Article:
This obviously is subject to change, in the face of more probable escalations. The cost includes $13 billion in direct cost for US troops already committed, $5 billion to prop up Afghanistan’s own struggling military, and other funding for logistics, aid projects, and other assorted expenses.
That’s a lot of money to throw at the war in its 16th year, and there is a lot of questioning of the merits among senators of both parties, concerned that yet another doubling down on a war long since lost may not be the most prudent of courses.
Sen. Chris Coons (D-DE) expressed concern that there is no clear path to end the conflict, while Sen. Rand Paul (R-KY) said there was no military solution to be had, and billions to the Afghan military are particularly wasted since they still, 16 years in, are unable to defend themselves.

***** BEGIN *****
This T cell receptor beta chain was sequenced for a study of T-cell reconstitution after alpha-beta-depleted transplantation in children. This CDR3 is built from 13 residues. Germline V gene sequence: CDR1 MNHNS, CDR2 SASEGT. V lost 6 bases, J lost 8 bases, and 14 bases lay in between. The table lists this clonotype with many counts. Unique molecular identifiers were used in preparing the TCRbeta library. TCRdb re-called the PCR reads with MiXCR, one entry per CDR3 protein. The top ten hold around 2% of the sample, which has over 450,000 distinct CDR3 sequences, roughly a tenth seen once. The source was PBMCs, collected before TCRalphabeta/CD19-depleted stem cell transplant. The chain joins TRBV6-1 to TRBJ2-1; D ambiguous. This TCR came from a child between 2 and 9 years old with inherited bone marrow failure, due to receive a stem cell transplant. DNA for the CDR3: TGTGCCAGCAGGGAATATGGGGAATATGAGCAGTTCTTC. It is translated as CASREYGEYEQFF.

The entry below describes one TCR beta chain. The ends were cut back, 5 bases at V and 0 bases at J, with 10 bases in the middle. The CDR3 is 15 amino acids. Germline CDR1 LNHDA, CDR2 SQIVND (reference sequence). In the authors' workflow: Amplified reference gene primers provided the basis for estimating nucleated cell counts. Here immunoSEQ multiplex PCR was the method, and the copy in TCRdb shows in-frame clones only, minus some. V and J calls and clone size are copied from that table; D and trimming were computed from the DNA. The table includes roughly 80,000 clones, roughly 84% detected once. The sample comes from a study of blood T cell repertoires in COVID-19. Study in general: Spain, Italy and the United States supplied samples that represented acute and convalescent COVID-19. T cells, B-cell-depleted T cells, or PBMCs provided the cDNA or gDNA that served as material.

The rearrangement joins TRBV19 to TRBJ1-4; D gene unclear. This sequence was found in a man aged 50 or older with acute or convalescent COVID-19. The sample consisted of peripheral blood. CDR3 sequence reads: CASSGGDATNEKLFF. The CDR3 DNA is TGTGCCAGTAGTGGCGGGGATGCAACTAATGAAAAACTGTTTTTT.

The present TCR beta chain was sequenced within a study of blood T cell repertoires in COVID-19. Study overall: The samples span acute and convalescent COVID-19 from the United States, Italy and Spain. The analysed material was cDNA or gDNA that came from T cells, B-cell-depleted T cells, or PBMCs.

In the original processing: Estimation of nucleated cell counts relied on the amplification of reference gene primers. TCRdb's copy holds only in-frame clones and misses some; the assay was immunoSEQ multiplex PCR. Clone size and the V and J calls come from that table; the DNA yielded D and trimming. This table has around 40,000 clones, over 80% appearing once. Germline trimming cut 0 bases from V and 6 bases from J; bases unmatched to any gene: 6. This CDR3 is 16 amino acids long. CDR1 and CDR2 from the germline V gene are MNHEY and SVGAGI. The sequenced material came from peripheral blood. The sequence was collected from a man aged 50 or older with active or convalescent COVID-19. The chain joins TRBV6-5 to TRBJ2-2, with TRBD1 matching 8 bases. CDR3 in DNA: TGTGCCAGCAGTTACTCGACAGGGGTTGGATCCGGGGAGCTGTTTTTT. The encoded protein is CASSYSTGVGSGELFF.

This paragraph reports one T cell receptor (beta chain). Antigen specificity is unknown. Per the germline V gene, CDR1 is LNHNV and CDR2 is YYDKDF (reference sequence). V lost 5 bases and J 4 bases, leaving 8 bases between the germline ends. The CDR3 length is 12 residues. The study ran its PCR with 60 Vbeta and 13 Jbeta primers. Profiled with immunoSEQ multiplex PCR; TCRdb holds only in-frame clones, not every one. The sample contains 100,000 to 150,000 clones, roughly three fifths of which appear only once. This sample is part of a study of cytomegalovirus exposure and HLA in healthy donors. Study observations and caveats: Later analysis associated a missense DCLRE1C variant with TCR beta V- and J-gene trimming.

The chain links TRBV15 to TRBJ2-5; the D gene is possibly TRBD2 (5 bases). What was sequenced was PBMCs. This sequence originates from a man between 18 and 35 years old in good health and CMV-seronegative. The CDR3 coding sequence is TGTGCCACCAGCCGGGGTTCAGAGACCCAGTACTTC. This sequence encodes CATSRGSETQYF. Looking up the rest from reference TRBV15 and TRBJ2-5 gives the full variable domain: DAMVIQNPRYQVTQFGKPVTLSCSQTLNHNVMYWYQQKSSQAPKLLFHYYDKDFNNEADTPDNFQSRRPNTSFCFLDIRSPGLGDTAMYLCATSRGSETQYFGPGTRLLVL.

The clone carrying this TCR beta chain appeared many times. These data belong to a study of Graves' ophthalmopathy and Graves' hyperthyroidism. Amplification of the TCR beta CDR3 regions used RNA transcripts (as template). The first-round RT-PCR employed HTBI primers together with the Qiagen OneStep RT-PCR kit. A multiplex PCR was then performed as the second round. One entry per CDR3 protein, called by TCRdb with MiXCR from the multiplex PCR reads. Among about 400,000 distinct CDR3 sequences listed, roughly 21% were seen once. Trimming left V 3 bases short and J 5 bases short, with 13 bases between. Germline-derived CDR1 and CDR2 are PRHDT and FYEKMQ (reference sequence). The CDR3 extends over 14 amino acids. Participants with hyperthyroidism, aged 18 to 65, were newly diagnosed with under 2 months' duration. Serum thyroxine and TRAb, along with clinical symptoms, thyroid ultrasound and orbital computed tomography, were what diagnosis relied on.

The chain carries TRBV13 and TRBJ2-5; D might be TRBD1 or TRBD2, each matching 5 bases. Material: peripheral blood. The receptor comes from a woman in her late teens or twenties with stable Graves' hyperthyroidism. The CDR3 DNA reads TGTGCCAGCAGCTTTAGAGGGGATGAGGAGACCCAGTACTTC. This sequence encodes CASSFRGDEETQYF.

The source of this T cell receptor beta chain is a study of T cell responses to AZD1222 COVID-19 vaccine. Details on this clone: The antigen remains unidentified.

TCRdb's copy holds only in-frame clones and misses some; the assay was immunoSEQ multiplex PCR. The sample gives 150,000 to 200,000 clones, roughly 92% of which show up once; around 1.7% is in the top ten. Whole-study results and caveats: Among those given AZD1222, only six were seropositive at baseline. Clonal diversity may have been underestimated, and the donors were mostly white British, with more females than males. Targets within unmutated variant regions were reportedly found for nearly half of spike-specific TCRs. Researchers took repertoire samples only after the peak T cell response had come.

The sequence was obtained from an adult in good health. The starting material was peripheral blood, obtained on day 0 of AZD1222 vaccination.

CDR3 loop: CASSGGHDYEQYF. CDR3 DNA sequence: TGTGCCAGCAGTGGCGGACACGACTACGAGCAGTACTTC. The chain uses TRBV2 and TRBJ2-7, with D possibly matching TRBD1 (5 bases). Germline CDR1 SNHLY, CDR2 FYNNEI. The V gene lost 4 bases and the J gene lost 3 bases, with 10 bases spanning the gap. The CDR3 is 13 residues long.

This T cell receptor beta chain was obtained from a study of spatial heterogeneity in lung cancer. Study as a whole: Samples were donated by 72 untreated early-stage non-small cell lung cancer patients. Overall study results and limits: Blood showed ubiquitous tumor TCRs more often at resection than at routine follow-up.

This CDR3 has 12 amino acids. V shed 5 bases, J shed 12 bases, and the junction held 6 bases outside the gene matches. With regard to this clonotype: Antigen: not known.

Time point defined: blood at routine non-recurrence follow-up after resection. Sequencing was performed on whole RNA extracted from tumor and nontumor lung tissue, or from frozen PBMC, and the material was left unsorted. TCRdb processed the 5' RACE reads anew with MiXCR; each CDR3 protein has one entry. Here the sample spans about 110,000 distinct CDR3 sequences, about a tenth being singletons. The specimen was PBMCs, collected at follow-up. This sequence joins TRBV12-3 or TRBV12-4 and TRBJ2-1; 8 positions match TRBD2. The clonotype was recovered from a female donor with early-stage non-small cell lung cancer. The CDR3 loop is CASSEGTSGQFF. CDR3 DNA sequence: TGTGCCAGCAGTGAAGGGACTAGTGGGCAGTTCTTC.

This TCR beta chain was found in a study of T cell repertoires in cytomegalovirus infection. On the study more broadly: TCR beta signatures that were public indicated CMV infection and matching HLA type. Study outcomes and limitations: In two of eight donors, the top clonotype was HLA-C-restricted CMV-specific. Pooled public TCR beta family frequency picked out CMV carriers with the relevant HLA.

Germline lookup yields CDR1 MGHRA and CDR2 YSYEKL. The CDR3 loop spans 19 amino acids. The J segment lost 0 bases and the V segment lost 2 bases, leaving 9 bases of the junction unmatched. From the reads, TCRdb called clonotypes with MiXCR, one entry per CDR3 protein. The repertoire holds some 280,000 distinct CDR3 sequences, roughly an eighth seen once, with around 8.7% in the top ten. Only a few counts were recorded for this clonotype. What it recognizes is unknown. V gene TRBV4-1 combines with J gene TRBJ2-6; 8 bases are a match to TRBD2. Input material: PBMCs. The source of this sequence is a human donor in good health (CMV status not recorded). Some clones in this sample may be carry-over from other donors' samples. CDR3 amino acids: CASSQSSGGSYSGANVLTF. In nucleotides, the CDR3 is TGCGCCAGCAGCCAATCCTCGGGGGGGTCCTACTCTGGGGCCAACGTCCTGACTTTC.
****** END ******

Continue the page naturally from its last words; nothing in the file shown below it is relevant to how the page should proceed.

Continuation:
The war has been going poorly, by all accountings. This includes Pentagon metrics, though getting them to release such data is getting harder and harder, likely to keep Congress from drawing the conclusion many already have, that the money is a waste.